I’m speaking at a conference later this week Photonex, where I’ll be repeating my mantra about never investing in materials companies. I’ve been banging on about this since the early days of nanotechnology, when buckyballs and nanotubes were the hot materials.
The fashionable materials business model is tried (and for reasons that escape me) trusted and goes like this:
- Identify a hot area of materials technology (nanotubes, graphene, quantum dots etc) where there is lots of hype and speculation;
- Find a way of manufacturing the material;
- Raise some cash to set up a plant to make the material;
- Pray that you find a customer before you run out of cash.
If you can manage to get onto the public markets – and the general rule here is that first to IPO will get a good floatation away, the second may just scrape through and any subsequent IPOs will fail – then there is an additional twist that can raise some more cash to buy some breathing space.
Four years on from Peak Graphene most of the initial bunch of public companies seem to be badly struggling and have lost 80-90% of their IPO value. That’s not too bad for hard-nosed professional investors, or those with EIS relief who will have sold down their initial holding at a profit or minimised their losses but leaves smaller investors who believed the hype out of pocket, and management with a bunch of worthless stock options.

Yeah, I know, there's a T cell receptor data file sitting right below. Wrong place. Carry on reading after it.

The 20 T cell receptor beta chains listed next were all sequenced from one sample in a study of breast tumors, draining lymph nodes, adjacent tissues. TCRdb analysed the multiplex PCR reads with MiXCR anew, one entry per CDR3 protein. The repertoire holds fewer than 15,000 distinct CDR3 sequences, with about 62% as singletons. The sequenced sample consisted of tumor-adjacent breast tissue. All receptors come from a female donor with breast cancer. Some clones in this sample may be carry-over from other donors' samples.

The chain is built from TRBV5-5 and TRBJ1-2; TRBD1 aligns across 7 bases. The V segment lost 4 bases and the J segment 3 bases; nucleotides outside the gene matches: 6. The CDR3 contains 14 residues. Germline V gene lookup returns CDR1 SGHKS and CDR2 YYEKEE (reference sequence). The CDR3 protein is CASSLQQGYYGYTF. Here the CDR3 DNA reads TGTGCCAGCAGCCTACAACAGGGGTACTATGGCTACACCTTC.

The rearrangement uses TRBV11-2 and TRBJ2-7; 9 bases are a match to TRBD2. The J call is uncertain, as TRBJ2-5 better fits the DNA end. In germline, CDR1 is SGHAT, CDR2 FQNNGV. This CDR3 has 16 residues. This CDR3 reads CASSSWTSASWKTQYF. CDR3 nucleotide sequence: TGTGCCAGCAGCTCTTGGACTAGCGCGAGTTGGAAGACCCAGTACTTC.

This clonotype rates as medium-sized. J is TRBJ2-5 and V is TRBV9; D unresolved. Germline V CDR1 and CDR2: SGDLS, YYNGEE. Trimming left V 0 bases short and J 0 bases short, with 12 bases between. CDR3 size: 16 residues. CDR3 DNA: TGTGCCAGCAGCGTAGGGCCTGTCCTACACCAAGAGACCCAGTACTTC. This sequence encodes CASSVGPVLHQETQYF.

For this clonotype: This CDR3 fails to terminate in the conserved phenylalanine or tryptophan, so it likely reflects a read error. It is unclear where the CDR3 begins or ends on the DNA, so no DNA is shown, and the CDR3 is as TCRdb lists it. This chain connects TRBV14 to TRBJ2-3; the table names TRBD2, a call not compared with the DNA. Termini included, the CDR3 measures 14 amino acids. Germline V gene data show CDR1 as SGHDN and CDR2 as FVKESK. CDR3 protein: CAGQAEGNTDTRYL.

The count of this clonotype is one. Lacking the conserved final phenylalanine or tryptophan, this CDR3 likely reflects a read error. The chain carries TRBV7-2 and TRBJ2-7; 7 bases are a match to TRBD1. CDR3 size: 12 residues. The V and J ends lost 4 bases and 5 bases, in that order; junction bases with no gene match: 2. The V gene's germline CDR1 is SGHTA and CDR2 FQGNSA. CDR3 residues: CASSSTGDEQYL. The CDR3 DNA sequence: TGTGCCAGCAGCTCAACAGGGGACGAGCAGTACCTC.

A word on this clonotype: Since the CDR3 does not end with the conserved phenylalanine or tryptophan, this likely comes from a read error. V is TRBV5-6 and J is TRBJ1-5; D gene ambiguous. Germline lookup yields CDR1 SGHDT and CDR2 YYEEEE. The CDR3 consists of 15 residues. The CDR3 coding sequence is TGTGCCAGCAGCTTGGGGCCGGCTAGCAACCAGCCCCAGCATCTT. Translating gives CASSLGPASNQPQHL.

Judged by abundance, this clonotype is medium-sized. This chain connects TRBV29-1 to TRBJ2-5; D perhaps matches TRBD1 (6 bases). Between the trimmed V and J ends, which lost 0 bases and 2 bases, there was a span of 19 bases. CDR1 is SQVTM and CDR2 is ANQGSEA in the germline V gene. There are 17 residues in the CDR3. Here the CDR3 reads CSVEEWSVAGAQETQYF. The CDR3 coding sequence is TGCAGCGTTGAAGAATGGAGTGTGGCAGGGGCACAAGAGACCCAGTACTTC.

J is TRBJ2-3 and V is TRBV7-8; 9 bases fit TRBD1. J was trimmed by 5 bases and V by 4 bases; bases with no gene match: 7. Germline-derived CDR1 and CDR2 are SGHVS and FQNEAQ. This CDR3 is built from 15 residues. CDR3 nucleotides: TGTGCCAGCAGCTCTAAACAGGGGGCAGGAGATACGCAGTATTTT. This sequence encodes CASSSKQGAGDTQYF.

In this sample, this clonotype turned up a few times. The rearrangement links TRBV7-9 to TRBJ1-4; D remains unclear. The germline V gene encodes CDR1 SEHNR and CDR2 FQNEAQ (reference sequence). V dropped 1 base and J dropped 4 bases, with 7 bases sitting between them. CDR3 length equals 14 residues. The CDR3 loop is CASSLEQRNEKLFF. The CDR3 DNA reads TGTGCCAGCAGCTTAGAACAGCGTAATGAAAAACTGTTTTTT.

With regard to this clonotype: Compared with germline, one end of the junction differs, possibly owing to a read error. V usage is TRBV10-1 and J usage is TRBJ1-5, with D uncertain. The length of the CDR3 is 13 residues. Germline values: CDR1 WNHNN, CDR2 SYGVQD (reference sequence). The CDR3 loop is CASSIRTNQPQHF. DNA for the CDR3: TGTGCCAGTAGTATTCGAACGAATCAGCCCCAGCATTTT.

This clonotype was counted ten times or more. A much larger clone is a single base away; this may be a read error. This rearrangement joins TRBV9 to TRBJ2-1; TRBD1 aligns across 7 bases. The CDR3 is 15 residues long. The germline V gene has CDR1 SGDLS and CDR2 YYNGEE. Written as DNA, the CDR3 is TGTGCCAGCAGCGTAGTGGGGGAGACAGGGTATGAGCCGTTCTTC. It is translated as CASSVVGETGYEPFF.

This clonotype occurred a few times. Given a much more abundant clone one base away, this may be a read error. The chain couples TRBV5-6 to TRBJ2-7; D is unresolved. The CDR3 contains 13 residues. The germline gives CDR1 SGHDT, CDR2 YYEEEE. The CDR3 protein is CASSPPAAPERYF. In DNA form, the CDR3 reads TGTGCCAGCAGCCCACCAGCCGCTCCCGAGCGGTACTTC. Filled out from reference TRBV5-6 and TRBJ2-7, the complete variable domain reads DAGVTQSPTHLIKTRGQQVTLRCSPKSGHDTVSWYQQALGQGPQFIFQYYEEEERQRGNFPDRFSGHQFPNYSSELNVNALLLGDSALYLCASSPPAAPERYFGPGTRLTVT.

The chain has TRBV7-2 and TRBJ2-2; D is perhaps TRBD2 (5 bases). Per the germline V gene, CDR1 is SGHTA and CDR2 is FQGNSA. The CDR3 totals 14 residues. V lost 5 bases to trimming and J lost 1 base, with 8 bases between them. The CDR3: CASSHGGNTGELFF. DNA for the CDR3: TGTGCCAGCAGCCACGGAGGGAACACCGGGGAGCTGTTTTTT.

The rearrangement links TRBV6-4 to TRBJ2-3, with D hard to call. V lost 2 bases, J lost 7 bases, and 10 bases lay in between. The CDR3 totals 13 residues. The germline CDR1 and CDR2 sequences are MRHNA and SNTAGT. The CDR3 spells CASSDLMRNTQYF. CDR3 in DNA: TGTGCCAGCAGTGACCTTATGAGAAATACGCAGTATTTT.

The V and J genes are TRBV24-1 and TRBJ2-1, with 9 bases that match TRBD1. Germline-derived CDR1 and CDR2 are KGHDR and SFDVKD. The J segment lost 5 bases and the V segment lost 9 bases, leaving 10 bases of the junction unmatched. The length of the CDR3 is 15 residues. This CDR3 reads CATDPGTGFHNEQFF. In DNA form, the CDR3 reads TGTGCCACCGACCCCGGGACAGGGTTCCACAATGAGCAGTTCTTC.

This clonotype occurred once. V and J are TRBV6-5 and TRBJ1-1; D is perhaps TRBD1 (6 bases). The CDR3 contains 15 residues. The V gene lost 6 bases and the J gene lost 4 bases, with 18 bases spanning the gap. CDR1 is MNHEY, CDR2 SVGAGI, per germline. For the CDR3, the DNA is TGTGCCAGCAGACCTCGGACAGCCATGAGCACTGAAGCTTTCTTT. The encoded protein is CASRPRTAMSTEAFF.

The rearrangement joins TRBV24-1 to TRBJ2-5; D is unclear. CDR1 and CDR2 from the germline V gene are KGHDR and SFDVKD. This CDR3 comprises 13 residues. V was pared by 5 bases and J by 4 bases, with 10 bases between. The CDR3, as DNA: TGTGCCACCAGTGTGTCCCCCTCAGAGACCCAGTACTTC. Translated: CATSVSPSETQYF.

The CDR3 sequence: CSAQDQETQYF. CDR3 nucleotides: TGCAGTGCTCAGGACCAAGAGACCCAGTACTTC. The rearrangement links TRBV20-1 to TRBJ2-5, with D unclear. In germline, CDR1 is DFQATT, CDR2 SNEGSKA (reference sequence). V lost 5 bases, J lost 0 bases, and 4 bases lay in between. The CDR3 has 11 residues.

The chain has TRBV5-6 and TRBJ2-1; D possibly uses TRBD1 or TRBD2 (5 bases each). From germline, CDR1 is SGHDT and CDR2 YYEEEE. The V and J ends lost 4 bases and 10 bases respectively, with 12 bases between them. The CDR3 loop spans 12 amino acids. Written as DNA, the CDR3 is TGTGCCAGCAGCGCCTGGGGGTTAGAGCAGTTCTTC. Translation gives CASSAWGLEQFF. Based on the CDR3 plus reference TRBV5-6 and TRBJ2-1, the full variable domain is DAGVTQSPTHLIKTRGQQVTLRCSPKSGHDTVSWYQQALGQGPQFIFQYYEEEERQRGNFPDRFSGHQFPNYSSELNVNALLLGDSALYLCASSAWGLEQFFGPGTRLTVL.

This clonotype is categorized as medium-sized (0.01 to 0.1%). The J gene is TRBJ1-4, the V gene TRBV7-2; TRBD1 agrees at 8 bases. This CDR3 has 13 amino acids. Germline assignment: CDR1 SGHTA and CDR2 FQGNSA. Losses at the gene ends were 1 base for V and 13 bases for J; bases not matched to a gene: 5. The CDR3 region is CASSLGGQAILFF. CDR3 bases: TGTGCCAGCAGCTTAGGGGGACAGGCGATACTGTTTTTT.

The problem all materials businesses face is finding that unmet need that will allow you to find a market for your product. Nobody actually needs graphene or nanotubes, despite what everyone at a nanotech conference might think.
It’s worth revisiting a note from Shard Capital on Haydale Graphene Industries plc from April 2014:
It seemed to us that the Graphene space could have been a bit of a bubble. We were fearful that the hype surrounding Graphene plays could have led to an inflated valuation and at £23mln we thought it was a bit too expensive. The broker forecasts did not excite us and lacked revenue visibility. Graphene undoubtedly has a lot of potential, but we just felt the valuation of this particular company was a tad toppy.
But it’s not all bad news. A few publicly quoted materials companies are doing pretty well, take a bow Versarien and Nanoco, but these are outliers who made it through a combination of luck, skill and timing. The vast majority of materials companies won’t.